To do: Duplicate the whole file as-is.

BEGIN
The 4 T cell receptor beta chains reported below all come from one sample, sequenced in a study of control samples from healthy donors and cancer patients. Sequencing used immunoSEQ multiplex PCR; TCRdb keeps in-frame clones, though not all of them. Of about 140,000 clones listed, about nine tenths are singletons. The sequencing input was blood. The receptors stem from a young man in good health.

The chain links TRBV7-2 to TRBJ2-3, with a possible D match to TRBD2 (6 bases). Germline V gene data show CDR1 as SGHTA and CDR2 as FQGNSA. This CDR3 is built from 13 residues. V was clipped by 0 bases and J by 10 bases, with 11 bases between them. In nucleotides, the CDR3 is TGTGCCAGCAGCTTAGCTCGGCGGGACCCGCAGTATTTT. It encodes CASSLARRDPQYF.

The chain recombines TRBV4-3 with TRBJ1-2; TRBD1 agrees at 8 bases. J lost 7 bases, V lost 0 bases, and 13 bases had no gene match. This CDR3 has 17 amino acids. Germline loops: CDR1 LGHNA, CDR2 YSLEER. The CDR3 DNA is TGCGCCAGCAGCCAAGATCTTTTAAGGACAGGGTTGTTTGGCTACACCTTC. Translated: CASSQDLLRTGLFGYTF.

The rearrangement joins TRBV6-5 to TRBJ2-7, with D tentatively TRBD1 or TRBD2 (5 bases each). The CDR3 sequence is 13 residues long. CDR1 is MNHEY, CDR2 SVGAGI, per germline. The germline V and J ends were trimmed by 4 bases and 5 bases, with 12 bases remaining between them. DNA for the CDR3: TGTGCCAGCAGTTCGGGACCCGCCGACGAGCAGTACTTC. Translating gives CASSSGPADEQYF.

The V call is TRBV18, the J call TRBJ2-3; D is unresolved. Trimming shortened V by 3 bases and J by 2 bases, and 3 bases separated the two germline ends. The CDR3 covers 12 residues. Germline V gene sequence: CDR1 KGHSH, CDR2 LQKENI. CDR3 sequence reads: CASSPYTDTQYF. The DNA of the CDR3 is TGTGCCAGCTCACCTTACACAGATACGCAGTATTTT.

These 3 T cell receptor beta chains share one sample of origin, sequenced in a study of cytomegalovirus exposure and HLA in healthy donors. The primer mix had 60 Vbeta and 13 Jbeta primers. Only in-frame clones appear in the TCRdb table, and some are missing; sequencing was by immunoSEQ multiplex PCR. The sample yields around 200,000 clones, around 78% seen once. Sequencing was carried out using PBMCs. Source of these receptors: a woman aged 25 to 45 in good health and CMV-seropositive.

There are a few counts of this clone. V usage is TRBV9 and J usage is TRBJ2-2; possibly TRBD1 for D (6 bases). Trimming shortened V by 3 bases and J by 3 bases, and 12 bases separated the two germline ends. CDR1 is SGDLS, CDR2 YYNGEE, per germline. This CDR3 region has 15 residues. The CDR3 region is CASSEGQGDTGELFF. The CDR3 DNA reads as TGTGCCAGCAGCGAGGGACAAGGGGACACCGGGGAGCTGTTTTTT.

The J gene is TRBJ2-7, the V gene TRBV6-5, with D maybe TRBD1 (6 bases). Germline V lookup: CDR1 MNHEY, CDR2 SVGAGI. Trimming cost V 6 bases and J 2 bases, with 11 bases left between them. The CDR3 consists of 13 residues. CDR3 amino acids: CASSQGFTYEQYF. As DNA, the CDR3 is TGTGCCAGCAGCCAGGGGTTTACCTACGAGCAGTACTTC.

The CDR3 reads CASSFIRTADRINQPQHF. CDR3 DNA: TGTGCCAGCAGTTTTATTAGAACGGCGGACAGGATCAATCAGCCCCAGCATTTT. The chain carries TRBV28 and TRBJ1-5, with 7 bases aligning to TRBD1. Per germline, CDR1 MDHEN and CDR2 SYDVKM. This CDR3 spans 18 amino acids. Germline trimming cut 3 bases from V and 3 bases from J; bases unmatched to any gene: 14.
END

The 4 T cell receptor beta chains reported below all come from one sample, sequenced in a study of control samples from healthy donors and cancer patients. Sequencing used immunoSEQ multiplex PCR; TCRdb keeps in-frame clones, though not all of them. Of about 140,000 clones listed, about nine tenths are singletons. The sequencing input was blood. The receptors stem from a young man in good health.

The chain links TRBV7-2 to TRBJ2-3, with a possible D match to TRBD2 (6 bases). Germline V gene data show CDR1 as SGHTA and CDR2 as FQGNSA. This CDR3 is built from 13 residues. V was clipped by 0 bases and J by 10 bases, with 11 bases between them. In nucleotides, the CDR3 is TGTGCCAGCAGCTTAGCTCGGCGGGACCCGCAGTATTTT. It encodes CASSLARRDPQYF.

The chain recombines TRBV4-3 with TRBJ1-2; TRBD1 agrees at 8 bases. J lost 7 bases, V lost 0 bases, and 13 bases had no gene match. This CDR3 has 17 amino acids. Germline loops: CDR1 LGHNA, CDR2 YSLEER. The CDR3 DNA is TGCGCCAGCAGCCAAGATCTTTTAAGGACAGGGTTGTTTGGCTACACCTTC. Translated: CASSQDLLRTGLFGYTF.

The rearrangement joins TRBV6-5 to TRBJ2-7, with D tentatively TRBD1 or TRBD2 (5 bases each). The CDR3 sequence is 13 residues long. CDR1 is MNHEY, CDR2 SVGAGI, per germline. The germline V and J ends were trimmed by 4 bases and 5 bases, with 12 bases remaining between them. DNA for the CDR3: TGTGCCAGCAGTTCGGGACCCGCCGACGAGCAGTACTTC. Translating gives CASSSGPADEQYF.

The V call is TRBV18, the J call TRBJ2-3; D is unresolved. Trimming shortened V by 3 bases and J by 2 bases, and 3 bases separated the two germline ends. The CDR3 covers 12 residues. Germline V gene sequence: CDR1 KGHSH, CDR2 LQKENI. CDR3 sequence reads: CASSPYTDTQYF. The DNA of the CDR3 is TGTGCCAGCTCACCTTACACAGATACGCAGTATTTT.

These 3 T cell receptor beta chains share one sample of origin, sequenced in a study of cytomegalovirus exposure and HLA in healthy donors. The primer mix had 60 Vbeta and 13 Jbeta primers. Only in-frame clones appear in the TCRdb table, and some are missing; sequencing was by immunoSEQ multiplex PCR. The sample yields around 200,000 clones, around 78% seen once. Sequencing was carried out using PBMCs. Source of these receptors: a woman aged 25 to 45 in good health and CMV-seropositive.

There are a few counts of this clone. V usage is TRBV9 and J usage is TRBJ2-2; possibly TRBD1 for D (6 bases). Trimming shortened V by 3 bases and J by 3 bases, and 12 bases separated the two germline ends. CDR1 is SGDLS, CDR2 YYNGEE, per germline. This CDR3 region has 15 residues. The CDR3 region is CASSEGQGDTGELFF. The CDR3 DNA reads as TGTGCCAGCAGCGAGGGACAAGGGGACACCGGGGAGCTGTTTTTT.

The J gene is TRBJ2-7, the V gene TRBV6-5, with D maybe TRBD1 (6 bases). Germline V lookup: CDR1 MNHEY, CDR2 SVGAGI. Trimming cost V 6 bases and J 2 bases, with 11 bases left between them. The CDR3 consists of 13 residues. CDR3 amino acids: CASSQGFTYEQYF. As DNA, the CDR3 is TGTGCCAGCAGCCAGGGGTTTACCTACGAGCAGTACTTC.

The CDR3 reads CASSFIRTADRINQPQHF. CDR3 DNA: TGTGCCAGCAGTTTTATTAGAACGGCGGACAGGATCAATCAGCCCCAGCATTTT. The chain carries TRBV28 and TRBJ1-5, with 7 bases aligning to TRBD1. Per germline, CDR1 MDHEN and CDR2 SYDVKM. This CDR3 spans 18 amino acids. Germline trimming cut 3 bases from V and 3 bases from J; bases unmatched to any gene: 14.